Retiring Army chief suggests US forces return to Iraq – to help fight ISIS

U.S. Army Chief of Staff General Ray Odierno © Lintao Zhang / Pool
Washington should consider sending US troops to Iraq, said retiring US Army general Ray Odierno, adding that the option should be presented to US President Barack Obama when “the time is right.” Now the “excuse” for US invasion in the crisis-torn country is Islamic State militants.

“We should probably absolutely consider embedding some soldiers [with Iraqi forces], then see if that would make a difference." Army General Ray Odierno said during his final press briefing on Wedneday. He retires on Friday after nearly 40 years in uniform.

Odierno, who has been commanding US forces throughout almost all Iraqi war and served as top US commander in Iraq from 2008 to 2010, said that this insertion of US troops "doesn't mean they would be fighting, but ... they would be abetting them and moving with them.”

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Odierno’s statement coincided with Thursday’s deadly attack by Islamic State militants in Baghdad. At least 76 people were killed and more than 200 injured after a powerful truck bomb blast hit the capital’s Shia-dominated Sadr-City district.

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"I think that's an option [sending US soldiers to Iraq] we should present to [US President Barack Obama] when the time is right," he said.

Now the current “excuse” for the US reinvasion of war-torn Iraq is the aggression of Islamic State, which has controlled almost one-third of Iraq since June 2014.

© Mohammed Ameen

“We could probably go [into Iraq] with a certain amount of American force and ... defeat [Islamic State]. The problem is we would be right back where we are today six months later," said the retiring general.

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Reentering Iraq “might be the only solution,” said Odierno, adding that the situation in the country is “becoming more difficult by the day” and “Iraq might not look like it did in the past.”

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Dan Glazebrook, a political writer and journalist, believes that Islamic State is seen by the US as “a valuable asset to achieve US goals in the region: destabilizing Syria and Iraq.”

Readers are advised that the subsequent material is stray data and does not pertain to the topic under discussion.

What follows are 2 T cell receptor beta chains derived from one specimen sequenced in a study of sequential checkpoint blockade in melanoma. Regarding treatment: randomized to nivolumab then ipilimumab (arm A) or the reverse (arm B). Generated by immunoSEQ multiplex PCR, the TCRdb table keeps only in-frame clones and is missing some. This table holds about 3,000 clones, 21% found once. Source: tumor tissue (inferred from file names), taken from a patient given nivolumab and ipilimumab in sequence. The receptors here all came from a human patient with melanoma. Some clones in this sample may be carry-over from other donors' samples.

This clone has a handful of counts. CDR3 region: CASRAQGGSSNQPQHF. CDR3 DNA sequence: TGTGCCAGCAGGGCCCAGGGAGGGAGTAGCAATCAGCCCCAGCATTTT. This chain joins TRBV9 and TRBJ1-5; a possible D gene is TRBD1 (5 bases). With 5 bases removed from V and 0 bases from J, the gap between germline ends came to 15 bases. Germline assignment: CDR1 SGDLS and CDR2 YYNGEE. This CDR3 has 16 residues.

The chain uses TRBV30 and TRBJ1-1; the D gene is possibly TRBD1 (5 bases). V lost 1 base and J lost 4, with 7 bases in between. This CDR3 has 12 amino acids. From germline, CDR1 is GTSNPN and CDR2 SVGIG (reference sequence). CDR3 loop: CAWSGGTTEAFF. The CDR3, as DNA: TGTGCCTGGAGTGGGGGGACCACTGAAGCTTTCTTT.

“ISIS is being used some kind of leverage against the Iraqi government. So US can step in as its [Iraq] protector.”

Speaking on Odierno’s briefing on possibility of reentering Iraq, Glazebrook pointed out that “US intervention in Iraq actually led to the rise of ISIS.”

“Pouring more fuel into the fire is not going to help,” he said, adding that if you wanted to eliminate Islamic State, you would need to cut off their sources of funding.

This is not the first time Odierno has spoken out about battling ISIS with US troops. In July, he told Fox News that Washington could have prevented the rise of ISIS if US troops had stayed a little longer in Iraq.

“If we had stayed a little more engaged, I think maybe it might have been prevented,” Odierno said. “I go back to the work we did in 2007, 2008, 2009 and 2010 and we got it to a place that was really good. Violence was low, the economy was growing, politics looked like it was heading in the right direction.”

According to a report by UK-based monitoring group Action on Armed Violence (AOAV) in June, Iraq is now the most dangerous place in the world for civilians to live.

There are conflicting reports of the number of civilians killed in the Iraqi conflict, but most of them agree that they go beyond 100,000. Iraq Body Count (IBC), a website which estimates civilian deaths resulting from the US-led invasion of Iraq in 2003, says that more than 160,000 people have been killed in the conflict. Though US officially withdrew from Iraq in 2011, the insurgency and various types of armed conflicts still continue.

The number of casualties has increased in recent years, IBC estimates say: 2012 saw about 4,600 civilians killed, while 2014 saw 17,000 deaths. The group has already recorded over 10,000 people killed in the first eight months of 2015 so far.